By Jim Phillips, Yarn Market Editor
As of early November, yarn spinners report a continuation of the sluggish business conditions that have largely existed since the beginning of the year. Holiday orders were well below expectations for several spinners, and prospects for improvement seem to be somewhat slim for the immediate future.
“We haven’t seen any real significant change in our business over the last eight or nine months or so,” said one spinner. “We’ve seen little periods of activity here and there, and we thought some business was going to pick up, especially in the area of specialty yarns, but that really hasn’t materialized. Any improvement we’ve had seems to be in little spots and of brief duration, and is, obviously, related to our supplier inventories.” Said another spinner:
“As hard as it is to believe at this time of year, it seems there is still some inventory that knitters and weavers are working their way through — inventory that was purchased earlier in anticipation of limited yarn availability. As apparel items and such haven’t just flown off the shelves lately, a lot of our customers still have more inventory than they need. And they are not going to reorder until they absolutely have to.”
Slow Business Extends Beyond Borders
Business is not only slow for U.S. spinners, but is also weak for much of the Western hemisphere. “A lot of our business is in Central America,” said one spinner, “and that business has been very weak for some time. I believe excess inventory for our customers and at retail was a significant contributor to this earlier in the year, but I now think the overall issue is global instability. Brexit is an issue, as is the U.S. election. What is going on in Syria, in the Ukraine and in the South China Sea? People around the world, I believe, are just waiting for everything to get back to normal, if there is such a thing.” Another spinner said,” I don’t think the business at retail is as strong as economic conditions and consumer confidence suggest it should be, especially for textile products, and it is, clearly, not as strong as we need it to be. It’s weird when cars are selling, but clothes and towels aren’t. It seems that everything is just a bit off, and the national nervousness emerging from the election isn’t helping at all.”
Optimism On The Horizon
Despite the relatively show conditions that have persevered for much of the year, spinners remain cautiously optimistic that orders will begin to pour in shortly after the beginning of the year. “One of the things that has happened over the past decade is that demand and production capacity have roughly equalized in the United States,” said one spinner. “In fact, over the past several years, you have seen enough demand that, for the first time in nearly four decades, capacity has begun to expand. I believe, after the election and after the holidays, we will see a gradual increase in orders and that, before long, we will get back to where we have been the past few years.”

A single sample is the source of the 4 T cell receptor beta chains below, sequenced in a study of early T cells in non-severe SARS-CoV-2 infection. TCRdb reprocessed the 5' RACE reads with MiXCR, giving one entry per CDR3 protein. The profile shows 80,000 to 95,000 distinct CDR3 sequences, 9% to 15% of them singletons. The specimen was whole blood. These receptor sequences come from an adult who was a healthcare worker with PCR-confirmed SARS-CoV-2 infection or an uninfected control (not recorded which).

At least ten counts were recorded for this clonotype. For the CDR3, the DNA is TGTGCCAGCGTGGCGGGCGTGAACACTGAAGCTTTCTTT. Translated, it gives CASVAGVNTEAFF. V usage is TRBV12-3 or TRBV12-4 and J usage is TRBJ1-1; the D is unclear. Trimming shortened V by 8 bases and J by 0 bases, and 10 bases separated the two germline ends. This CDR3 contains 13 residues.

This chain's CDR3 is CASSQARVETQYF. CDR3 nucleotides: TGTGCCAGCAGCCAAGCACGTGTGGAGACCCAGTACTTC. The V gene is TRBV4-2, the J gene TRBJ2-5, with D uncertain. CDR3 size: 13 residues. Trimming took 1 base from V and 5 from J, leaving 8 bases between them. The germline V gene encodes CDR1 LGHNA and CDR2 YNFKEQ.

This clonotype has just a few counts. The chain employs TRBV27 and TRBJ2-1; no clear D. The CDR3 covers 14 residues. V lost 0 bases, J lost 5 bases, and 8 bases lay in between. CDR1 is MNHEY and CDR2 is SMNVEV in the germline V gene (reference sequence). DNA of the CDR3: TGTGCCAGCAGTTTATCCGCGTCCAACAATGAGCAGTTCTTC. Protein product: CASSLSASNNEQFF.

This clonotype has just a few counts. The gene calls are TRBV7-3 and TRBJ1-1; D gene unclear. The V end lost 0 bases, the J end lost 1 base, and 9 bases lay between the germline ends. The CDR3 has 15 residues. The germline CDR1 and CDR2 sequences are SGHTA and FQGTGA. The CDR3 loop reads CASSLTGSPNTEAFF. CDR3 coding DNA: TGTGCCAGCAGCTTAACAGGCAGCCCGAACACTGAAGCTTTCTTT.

Added another spinner: “You don’t see three years of solid business just disappear for no reason. There have been numerous circumstances that have contributed, and I think, by early in the first quarter of 2017, we will see a return to normalcy.”
Cotton Prices Approach 70 Cents Per Pound
Quotations for the base quality of cotton (color 41, leaf 4, staple 34, mike 35-36 and 43-49, strength 27.0-28.9, uniformity 81.0-81.9) in the seven designated markets measured by the USDA averaged 68.08 cents per pound for the week ended Thursday, October 27, 2016. The weekly average was down from 69.47 cents the previous week and up from the 60.80 cents reported the corresponding period a year ago. Daily average quotations ranged from a low of 67.49 cents Tuesday, October 25, to a high of 68.90 cents Thursday, October 27. Spot transactions reported in the Daily Spot Cotton Quotations for the week ended October 27 totaled 16,397 bales. This compares to 18,347 bales reported the previous week and 15,647 spot transactions reported the corresponding week a year ago. Total spot transactions for the season were 78,945 bales, compared to 90,717 bales the corresponding week a year ago. The ICE December settlement prices ended the week at 69.76 cents, compared to 69.80 cents the previous week.